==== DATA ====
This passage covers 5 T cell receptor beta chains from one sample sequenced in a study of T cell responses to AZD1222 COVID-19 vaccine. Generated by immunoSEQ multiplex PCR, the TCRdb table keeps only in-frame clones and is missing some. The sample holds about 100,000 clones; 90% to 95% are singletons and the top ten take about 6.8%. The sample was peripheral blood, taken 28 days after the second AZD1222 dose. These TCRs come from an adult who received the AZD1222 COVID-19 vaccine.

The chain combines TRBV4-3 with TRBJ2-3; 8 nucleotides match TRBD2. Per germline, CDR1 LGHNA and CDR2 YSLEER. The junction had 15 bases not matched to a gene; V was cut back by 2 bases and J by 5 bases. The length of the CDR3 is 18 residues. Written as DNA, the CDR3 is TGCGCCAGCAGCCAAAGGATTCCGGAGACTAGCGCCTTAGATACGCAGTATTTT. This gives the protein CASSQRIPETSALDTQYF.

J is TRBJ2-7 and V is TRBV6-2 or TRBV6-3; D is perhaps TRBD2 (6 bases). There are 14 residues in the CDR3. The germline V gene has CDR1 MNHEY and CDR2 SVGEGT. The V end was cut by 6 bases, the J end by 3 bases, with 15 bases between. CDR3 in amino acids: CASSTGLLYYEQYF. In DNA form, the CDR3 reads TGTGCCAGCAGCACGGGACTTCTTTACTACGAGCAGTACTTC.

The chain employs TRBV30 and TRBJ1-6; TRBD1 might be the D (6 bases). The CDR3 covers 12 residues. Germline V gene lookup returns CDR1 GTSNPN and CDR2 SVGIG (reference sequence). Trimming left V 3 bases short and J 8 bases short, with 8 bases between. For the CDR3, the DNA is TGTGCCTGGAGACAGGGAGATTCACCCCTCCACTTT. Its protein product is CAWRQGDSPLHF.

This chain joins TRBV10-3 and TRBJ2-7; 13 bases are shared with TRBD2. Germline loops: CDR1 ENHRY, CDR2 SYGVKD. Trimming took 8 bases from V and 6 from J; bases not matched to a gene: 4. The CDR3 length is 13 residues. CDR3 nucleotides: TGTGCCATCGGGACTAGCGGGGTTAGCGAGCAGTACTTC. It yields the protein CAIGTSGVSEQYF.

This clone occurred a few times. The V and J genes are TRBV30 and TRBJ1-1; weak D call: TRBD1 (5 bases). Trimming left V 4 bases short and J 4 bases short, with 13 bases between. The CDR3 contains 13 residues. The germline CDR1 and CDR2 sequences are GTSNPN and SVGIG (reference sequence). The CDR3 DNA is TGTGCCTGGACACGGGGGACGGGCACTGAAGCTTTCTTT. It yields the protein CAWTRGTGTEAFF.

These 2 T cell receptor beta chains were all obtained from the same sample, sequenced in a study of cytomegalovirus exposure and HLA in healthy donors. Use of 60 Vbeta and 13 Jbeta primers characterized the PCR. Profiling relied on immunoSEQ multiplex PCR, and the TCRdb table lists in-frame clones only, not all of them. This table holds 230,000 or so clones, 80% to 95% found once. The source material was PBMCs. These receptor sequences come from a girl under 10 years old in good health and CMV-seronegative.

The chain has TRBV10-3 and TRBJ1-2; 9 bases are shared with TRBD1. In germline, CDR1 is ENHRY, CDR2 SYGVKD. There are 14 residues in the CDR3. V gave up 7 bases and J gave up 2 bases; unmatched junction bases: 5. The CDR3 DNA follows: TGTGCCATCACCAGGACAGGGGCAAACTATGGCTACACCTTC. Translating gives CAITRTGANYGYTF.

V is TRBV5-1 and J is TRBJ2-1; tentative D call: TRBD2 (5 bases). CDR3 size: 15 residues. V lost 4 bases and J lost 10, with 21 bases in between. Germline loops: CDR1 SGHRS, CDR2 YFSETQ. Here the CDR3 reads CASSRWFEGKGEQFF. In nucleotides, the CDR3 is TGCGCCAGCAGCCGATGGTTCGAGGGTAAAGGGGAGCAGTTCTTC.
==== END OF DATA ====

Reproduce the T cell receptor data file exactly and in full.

This passage covers 5 T cell receptor beta chains from one sample sequenced in a study of T cell responses to AZD1222 COVID-19 vaccine. Generated by immunoSEQ multiplex PCR, the TCRdb table keeps only in-frame clones and is missing some. The sample holds about 100,000 clones; 90% to 95% are singletons and the top ten take about 6.8%. The sample was peripheral blood, taken 28 days after the second AZD1222 dose. These TCRs come from an adult who received the AZD1222 COVID-19 vaccine.

The chain combines TRBV4-3 with TRBJ2-3; 8 nucleotides match TRBD2. Per germline, CDR1 LGHNA and CDR2 YSLEER. The junction had 15 bases not matched to a gene; V was cut back by 2 bases and J by 5 bases. The length of the CDR3 is 18 residues. Written as DNA, the CDR3 is TGCGCCAGCAGCCAAAGGATTCCGGAGACTAGCGCCTTAGATACGCAGTATTTT. This gives the protein CASSQRIPETSALDTQYF.

J is TRBJ2-7 and V is TRBV6-2 or TRBV6-3; D is perhaps TRBD2 (6 bases). There are 14 residues in the CDR3. The germline V gene has CDR1 MNHEY and CDR2 SVGEGT. The V end was cut by 6 bases, the J end by 3 bases, with 15 bases between. CDR3 in amino acids: CASSTGLLYYEQYF. In DNA form, the CDR3 reads TGTGCCAGCAGCACGGGACTTCTTTACTACGAGCAGTACTTC.

The chain employs TRBV30 and TRBJ1-6; TRBD1 might be the D (6 bases). The CDR3 covers 12 residues. Germline V gene lookup returns CDR1 GTSNPN and CDR2 SVGIG (reference sequence). Trimming left V 3 bases short and J 8 bases short, with 8 bases between. For the CDR3, the DNA is TGTGCCTGGAGACAGGGAGATTCACCCCTCCACTTT. Its protein product is CAWRQGDSPLHF.

This chain joins TRBV10-3 and TRBJ2-7; 13 bases are shared with TRBD2. Germline loops: CDR1 ENHRY, CDR2 SYGVKD. Trimming took 8 bases from V and 6 from J; bases not matched to a gene: 4. The CDR3 length is 13 residues. CDR3 nucleotides: TGTGCCATCGGGACTAGCGGGGTTAGCGAGCAGTACTTC. It yields the protein CAIGTSGVSEQYF.

This clone occurred a few times. The V and J genes are TRBV30 and TRBJ1-1; weak D call: TRBD1 (5 bases). Trimming left V 4 bases short and J 4 bases short, with 13 bases between. The CDR3 contains 13 residues. The germline CDR1 and CDR2 sequences are GTSNPN and SVGIG (reference sequence). The CDR3 DNA is TGTGCCTGGACACGGGGGACGGGCACTGAAGCTTTCTTT. It yields the protein CAWTRGTGTEAFF.

These 2 T cell receptor beta chains were all obtained from the same sample, sequenced in a study of cytomegalovirus exposure and HLA in healthy donors. Use of 60 Vbeta and 13 Jbeta primers characterized the PCR. Profiling relied on immunoSEQ multiplex PCR, and the TCRdb table lists in-frame clones only, not all of them. This table holds 230,000 or so clones, 80% to 95% found once. The source material was PBMCs. These receptor sequences come from a girl under 10 years old in good health and CMV-seronegative.

The chain has TRBV10-3 and TRBJ1-2; 9 bases are shared with TRBD1. In germline, CDR1 is ENHRY, CDR2 SYGVKD. There are 14 residues in the CDR3. V gave up 7 bases and J gave up 2 bases; unmatched junction bases: 5. The CDR3 DNA follows: TGTGCCATCACCAGGACAGGGGCAAACTATGGCTACACCTTC. Translating gives CAITRTGANYGYTF.

V is TRBV5-1 and J is TRBJ2-1; tentative D call: TRBD2 (5 bases). CDR3 size: 15 residues. V lost 4 bases and J lost 10, with 21 bases in between. Germline loops: CDR1 SGHRS, CDR2 YFSETQ. Here the CDR3 reads CASSRWFEGKGEQFF. In nucleotides, the CDR3 is TGCGCCAGCAGCCGATGGTTCGAGGGTAAAGGGGAGCAGTTCTTC.